Although the model is brand-new — nothing like it for kids currently exists in the United States, the Roots say — the entrepreneurial couple is hardly new to this space, nor is Bend Health their first startup. Kurt Roots has been in tech for more than 20 years, beginning as a programmer at Oracle Corp. Monika Roots saw patients in clinics for years and actually began practicing telehealth in 2007. “Back in the day it was a TV, a lot of clunky technology, plus the person on the other end had to have the same technology — so basically you had to go to the clinic to access telehealth,” she says. In 2011, they started a company together, called CogCubed, to objectively measure behavioral health conditions. Five years later, it was acquired by Teladoc, where they both signed on as executives and “created the first behavioral [tele]health national solution. It didn’t exist,” says Monika Roots — in part because most people believed effective therapy could only occur in person, a misconception that lingers today, although the pandemic has changed a lot of hearts and minds.

Monika and kurt roots on their computers

Monika and Kurt Roots (Photo by Romulo Ueda)

“What’s so counterintuitive is that when you have a mental health condition, you do not feel like leaving the home,” says Monika Roots, who left Teladoc to work for Sanvello, another mental health company that offers teletherapy and telepsychiatry but is only for adults. “You have depression, low energy, low motivation. So the chance that individual will ever get to care is so low that, really, virtual care for mental health has just always made sense.”

Unfortunately, she adds, most practitioners are still trying to bring their existing brick-and-mortar models online exactly as they are — which she says isn’t scalable without improved efficiencies. Further, demand for mental telehealth solutions is up, driven by factors such as a provider shortage, social isolation wrought by the pandemic, decreasing stigma among kids around getting help and better detection of mental health needs among primary care practitioners and pediatricians. Other challenges abound, including the siloing of health care systems and the fact that mental and physical health often operate in separate, parallel worlds for individual patients. And though companies like Sanvello have embraced telehealth and are doing it well, they don’t treat children — a patient population with far more complexities.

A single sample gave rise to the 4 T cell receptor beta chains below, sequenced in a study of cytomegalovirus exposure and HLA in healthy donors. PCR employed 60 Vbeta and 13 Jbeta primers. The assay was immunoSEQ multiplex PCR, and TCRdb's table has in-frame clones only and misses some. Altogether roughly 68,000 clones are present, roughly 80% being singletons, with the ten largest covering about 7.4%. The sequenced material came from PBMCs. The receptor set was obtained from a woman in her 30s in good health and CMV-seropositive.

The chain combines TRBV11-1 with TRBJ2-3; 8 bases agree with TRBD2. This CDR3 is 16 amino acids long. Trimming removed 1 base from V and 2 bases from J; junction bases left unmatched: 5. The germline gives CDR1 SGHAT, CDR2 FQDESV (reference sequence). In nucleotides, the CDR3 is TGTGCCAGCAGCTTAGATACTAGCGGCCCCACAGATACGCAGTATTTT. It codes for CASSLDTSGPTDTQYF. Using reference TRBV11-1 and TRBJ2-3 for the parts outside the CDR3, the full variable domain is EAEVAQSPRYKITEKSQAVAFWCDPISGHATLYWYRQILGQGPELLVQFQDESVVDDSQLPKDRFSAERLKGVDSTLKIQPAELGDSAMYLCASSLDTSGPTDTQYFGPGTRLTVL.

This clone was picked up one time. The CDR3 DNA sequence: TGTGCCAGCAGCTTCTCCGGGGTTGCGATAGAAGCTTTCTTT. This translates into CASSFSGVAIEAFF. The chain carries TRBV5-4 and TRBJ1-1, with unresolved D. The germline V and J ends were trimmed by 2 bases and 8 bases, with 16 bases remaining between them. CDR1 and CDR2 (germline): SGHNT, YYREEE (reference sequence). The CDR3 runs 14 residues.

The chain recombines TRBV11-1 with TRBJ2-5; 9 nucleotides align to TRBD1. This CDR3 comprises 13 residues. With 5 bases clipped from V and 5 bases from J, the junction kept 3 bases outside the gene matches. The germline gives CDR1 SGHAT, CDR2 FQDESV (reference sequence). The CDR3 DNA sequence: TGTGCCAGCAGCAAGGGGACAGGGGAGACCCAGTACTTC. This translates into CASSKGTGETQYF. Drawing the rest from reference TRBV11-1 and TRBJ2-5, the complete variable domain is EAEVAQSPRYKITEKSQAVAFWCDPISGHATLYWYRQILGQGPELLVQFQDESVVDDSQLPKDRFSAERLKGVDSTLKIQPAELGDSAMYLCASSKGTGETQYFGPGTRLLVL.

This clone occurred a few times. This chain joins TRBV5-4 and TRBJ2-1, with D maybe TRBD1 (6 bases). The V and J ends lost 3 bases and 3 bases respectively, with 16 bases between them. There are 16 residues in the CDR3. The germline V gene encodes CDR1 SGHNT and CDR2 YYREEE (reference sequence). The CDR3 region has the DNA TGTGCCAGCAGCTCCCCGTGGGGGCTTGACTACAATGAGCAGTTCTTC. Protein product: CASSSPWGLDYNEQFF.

“Kurt and I had heard this hesitation for quite some time,” says Monika Roots — they are parents of two children, and Kurt Roots says he was also strongly influenced by his experience of growing up with a brother who has autism. “And we were like, ‘Hey, you know what? Let’s go do a great child and teen mental health solution.’ ”

Bend Health is innovative not only because it focuses on kids and teens, but also because it has created its own electronic health records system optimized for youth mental telehealth and designed to integrate with larger systems to keep primary care providers, mental health practitioners and families on the same page. Bend Health also conducts monthly follow-ups and keeps primary care providers informed. “Because we know that if you treat the mental health with the physical care together, you result in the best outcomes,” Monika Roots says.

Families can try the program free for 30 days; from there, it’s a subscription model costing either $79/month for coaching or therapy, or $199/month for coaching or therapy with medication management.

Although health systems vary widely around the country — some rural communities don’t even use EHR and nearly every state in the country has a “severe shortage” of child and adolescent psychiatrists, according to the most recent workforce maps from the American Academy of Child and Adolescent Psychology — the Roots are finding that the need is the same everywhere: behavioral health care delivered to kids where they are, when they need it, and in a format they innately understand (probably better than their parents).

“Kids get it. In fact, they like it more,” Monika Roots says, adding that when she had a psychiatric care practice, she purposely sought out office spaces that looked and felt like a home. “When you can actually see them in the comfort of their own home, maybe they’re on their bed, there’s a comfort level there that they actually open up more.”

Maggie Ginsberg is an associate editor of Madison Magazine.